Ball and Chain

This replica of a ball and chain relates to the story of the first murders in Juneau. Three Kaagwaantaan men made a camp across the creek from a liquor store owned by a white settler. After a member of the L’eeneidí clan robbed the store, the owner came and attacked the three men thinking they were responsible for the theft. In the struggle, the white man was killed.

This led to the lynching of two Kaagwaantaan men by a mob of white miners. A third Kaagwaantaan man was jailed, but he managed to escape with the ball and chain around his ankle, which he later removed. When another mob approached, the Áak’w people gathered around him, but he took his own life to avoid the killing of any Áak’w. He died after killing one of his attackers.

The L’eeneidí clan assumed responsibility for these deaths, and as compensation they gave their land around Dzantik’i Héeni (Creek at Base of Flounder Hill, or Gold Creek) and It’ji Shaanáx (Sparkling Valley, or Perseverance Valley) to the Kaagwaantaan clan.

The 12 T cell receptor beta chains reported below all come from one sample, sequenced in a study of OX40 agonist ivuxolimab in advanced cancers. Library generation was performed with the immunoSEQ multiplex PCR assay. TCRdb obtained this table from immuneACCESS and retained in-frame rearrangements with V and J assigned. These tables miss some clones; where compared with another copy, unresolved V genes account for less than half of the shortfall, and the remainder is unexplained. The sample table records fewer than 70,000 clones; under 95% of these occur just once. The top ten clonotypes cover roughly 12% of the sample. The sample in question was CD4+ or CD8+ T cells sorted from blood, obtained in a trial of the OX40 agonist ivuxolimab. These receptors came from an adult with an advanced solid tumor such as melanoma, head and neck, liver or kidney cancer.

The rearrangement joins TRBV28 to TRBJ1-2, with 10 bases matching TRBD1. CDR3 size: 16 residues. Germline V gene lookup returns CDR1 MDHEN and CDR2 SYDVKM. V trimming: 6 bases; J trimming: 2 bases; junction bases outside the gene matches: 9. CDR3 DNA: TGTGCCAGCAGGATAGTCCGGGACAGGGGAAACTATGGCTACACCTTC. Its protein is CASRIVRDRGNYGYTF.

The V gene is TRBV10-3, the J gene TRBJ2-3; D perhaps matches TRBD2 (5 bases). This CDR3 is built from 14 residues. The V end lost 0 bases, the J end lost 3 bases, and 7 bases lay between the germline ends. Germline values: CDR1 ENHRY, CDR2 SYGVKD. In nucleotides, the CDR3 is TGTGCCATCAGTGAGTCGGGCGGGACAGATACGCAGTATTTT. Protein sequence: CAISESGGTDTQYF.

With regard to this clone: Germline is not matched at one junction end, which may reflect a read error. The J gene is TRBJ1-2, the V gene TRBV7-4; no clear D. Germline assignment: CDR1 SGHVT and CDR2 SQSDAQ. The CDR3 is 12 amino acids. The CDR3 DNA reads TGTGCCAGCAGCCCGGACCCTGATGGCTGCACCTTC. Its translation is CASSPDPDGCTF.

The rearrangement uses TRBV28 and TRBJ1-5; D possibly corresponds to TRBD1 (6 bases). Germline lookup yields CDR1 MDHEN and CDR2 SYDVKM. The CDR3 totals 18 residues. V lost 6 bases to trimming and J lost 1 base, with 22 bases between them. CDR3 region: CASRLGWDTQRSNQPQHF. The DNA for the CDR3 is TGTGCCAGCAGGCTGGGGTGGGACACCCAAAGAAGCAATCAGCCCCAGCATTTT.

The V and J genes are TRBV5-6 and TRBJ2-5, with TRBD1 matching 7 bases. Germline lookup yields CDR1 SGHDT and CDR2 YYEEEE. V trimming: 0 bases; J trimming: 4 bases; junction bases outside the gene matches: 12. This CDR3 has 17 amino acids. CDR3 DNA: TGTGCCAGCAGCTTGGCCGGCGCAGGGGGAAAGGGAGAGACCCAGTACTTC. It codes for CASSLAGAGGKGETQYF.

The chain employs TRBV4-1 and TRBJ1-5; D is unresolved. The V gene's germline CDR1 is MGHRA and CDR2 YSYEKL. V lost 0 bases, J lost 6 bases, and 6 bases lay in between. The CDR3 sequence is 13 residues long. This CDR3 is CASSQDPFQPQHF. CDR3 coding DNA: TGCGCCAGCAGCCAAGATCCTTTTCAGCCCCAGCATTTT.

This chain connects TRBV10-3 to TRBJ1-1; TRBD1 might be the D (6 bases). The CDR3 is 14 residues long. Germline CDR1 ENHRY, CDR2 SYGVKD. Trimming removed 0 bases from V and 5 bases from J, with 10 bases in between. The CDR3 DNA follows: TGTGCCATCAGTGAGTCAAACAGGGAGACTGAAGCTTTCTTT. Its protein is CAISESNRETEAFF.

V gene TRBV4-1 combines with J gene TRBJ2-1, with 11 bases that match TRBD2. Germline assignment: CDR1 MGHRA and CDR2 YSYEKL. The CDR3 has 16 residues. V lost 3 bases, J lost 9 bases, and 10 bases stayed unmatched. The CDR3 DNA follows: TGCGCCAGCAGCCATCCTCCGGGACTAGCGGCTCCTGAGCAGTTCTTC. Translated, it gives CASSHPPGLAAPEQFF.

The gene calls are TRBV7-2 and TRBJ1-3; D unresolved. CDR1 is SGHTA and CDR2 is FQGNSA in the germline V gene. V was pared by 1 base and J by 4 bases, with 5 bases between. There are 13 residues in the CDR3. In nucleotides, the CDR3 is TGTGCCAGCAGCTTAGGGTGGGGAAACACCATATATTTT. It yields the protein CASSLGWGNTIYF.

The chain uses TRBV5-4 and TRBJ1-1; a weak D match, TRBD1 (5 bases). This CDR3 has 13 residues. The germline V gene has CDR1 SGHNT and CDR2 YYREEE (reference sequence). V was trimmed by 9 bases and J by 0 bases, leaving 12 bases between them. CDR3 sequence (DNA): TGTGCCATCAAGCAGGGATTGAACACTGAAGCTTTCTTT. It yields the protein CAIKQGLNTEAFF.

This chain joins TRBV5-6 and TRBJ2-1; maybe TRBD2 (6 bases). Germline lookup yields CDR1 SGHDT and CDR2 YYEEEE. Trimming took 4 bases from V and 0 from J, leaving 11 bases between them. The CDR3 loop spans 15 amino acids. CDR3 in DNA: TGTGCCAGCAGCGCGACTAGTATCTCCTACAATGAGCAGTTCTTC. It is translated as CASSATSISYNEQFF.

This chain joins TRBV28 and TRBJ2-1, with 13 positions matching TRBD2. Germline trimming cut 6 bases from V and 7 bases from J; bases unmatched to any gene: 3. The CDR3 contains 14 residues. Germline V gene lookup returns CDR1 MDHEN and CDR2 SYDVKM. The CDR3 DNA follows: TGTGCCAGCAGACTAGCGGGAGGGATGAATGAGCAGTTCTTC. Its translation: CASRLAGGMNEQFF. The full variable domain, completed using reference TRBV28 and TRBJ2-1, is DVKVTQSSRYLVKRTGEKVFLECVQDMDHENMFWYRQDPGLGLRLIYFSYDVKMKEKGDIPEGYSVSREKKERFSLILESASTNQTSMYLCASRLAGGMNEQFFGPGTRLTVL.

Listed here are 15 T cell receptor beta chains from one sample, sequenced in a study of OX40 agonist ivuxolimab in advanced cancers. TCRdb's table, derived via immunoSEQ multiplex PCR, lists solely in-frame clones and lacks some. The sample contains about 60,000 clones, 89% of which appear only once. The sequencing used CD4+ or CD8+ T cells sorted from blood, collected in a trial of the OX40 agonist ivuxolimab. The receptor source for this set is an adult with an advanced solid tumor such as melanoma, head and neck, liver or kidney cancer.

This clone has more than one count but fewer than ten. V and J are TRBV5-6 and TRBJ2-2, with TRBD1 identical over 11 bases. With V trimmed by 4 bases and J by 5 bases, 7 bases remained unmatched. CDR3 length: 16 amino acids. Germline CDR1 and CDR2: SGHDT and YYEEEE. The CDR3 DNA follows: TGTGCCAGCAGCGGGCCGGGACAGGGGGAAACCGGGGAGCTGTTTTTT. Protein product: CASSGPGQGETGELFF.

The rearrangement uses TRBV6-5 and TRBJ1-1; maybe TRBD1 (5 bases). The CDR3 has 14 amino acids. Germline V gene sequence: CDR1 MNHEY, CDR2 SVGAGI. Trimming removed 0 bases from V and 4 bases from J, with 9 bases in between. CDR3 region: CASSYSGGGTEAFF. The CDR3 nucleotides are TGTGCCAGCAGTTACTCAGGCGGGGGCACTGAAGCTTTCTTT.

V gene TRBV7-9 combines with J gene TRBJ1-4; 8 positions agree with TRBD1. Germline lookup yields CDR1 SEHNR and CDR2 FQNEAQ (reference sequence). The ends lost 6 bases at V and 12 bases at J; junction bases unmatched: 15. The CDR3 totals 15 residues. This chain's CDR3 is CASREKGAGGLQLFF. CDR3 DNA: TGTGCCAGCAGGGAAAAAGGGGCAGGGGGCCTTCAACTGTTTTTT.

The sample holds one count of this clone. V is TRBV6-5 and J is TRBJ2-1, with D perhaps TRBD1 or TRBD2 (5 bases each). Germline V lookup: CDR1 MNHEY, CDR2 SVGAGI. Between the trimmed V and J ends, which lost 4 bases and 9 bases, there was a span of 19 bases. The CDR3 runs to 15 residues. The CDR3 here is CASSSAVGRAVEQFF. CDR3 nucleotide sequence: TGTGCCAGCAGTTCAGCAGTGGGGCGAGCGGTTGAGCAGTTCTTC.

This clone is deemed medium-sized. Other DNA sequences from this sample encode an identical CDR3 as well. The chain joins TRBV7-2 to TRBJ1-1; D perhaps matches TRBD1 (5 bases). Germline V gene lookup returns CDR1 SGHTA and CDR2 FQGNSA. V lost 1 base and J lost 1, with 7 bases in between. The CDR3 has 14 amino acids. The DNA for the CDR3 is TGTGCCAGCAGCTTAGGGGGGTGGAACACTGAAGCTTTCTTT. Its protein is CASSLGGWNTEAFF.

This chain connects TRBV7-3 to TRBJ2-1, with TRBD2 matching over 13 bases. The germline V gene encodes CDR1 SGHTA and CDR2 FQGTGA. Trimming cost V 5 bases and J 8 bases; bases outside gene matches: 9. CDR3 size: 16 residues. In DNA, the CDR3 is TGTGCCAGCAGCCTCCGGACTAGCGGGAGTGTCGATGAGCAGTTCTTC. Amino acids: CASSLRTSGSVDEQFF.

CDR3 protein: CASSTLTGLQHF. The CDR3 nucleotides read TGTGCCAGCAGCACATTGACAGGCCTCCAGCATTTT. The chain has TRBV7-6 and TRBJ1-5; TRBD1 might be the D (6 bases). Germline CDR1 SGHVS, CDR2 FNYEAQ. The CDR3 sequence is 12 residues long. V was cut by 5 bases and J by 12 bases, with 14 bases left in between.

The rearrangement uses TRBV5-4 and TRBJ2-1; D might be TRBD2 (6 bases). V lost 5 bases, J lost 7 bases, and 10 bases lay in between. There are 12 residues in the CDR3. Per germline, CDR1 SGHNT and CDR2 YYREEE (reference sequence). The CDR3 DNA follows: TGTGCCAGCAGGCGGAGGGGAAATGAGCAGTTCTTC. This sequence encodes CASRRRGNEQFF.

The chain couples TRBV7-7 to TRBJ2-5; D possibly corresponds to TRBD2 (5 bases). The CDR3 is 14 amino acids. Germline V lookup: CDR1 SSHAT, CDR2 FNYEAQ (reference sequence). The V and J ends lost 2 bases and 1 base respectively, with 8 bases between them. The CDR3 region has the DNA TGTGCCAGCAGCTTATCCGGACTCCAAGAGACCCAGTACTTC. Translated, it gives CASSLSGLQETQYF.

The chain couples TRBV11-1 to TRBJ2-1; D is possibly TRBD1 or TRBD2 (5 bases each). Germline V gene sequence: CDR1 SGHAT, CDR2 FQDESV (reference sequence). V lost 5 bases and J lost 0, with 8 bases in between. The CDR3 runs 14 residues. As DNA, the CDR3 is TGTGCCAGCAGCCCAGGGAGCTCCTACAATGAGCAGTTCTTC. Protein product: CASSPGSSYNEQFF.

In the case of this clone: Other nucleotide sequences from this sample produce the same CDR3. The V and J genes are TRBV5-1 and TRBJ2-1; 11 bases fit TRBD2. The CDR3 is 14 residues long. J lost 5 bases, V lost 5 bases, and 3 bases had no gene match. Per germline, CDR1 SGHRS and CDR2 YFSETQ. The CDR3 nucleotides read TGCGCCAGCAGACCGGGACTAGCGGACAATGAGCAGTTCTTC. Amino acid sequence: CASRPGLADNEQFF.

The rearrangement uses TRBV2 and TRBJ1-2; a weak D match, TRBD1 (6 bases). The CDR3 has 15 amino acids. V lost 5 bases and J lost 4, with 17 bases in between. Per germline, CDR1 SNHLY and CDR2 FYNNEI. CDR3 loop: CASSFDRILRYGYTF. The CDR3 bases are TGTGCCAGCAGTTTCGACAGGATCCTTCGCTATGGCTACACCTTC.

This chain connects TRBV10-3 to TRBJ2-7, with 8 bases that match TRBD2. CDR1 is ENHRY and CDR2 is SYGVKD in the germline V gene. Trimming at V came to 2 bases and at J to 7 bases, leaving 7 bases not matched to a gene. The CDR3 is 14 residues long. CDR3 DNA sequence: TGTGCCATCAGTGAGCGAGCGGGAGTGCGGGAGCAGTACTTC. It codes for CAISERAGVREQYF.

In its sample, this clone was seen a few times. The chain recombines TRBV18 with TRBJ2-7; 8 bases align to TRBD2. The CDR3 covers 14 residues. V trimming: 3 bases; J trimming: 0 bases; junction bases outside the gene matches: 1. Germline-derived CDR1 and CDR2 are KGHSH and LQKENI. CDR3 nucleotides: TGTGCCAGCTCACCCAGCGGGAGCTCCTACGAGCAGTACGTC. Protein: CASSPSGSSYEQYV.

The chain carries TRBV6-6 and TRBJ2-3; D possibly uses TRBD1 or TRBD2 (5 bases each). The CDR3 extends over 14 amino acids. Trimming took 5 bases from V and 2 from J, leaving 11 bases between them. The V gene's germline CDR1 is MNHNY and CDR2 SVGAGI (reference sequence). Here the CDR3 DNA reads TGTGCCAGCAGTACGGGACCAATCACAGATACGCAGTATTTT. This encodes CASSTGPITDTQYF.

As new owners of land in Juneau, the Kaagwaantaan built the Eagle Nest House and Box House in the Áak’w Kwáan village.

Jake Williams was the first caretaker of the ball and chain. After his death, they were transferred to Billy Johnson. When Johnson died in Sitka, the ball and chain were buried with him. As related by Cecelia Kunz, L’uknax.ádi clan and Kaagwaantaan Yádi, and recorded by Rosita Kaaháni Worl.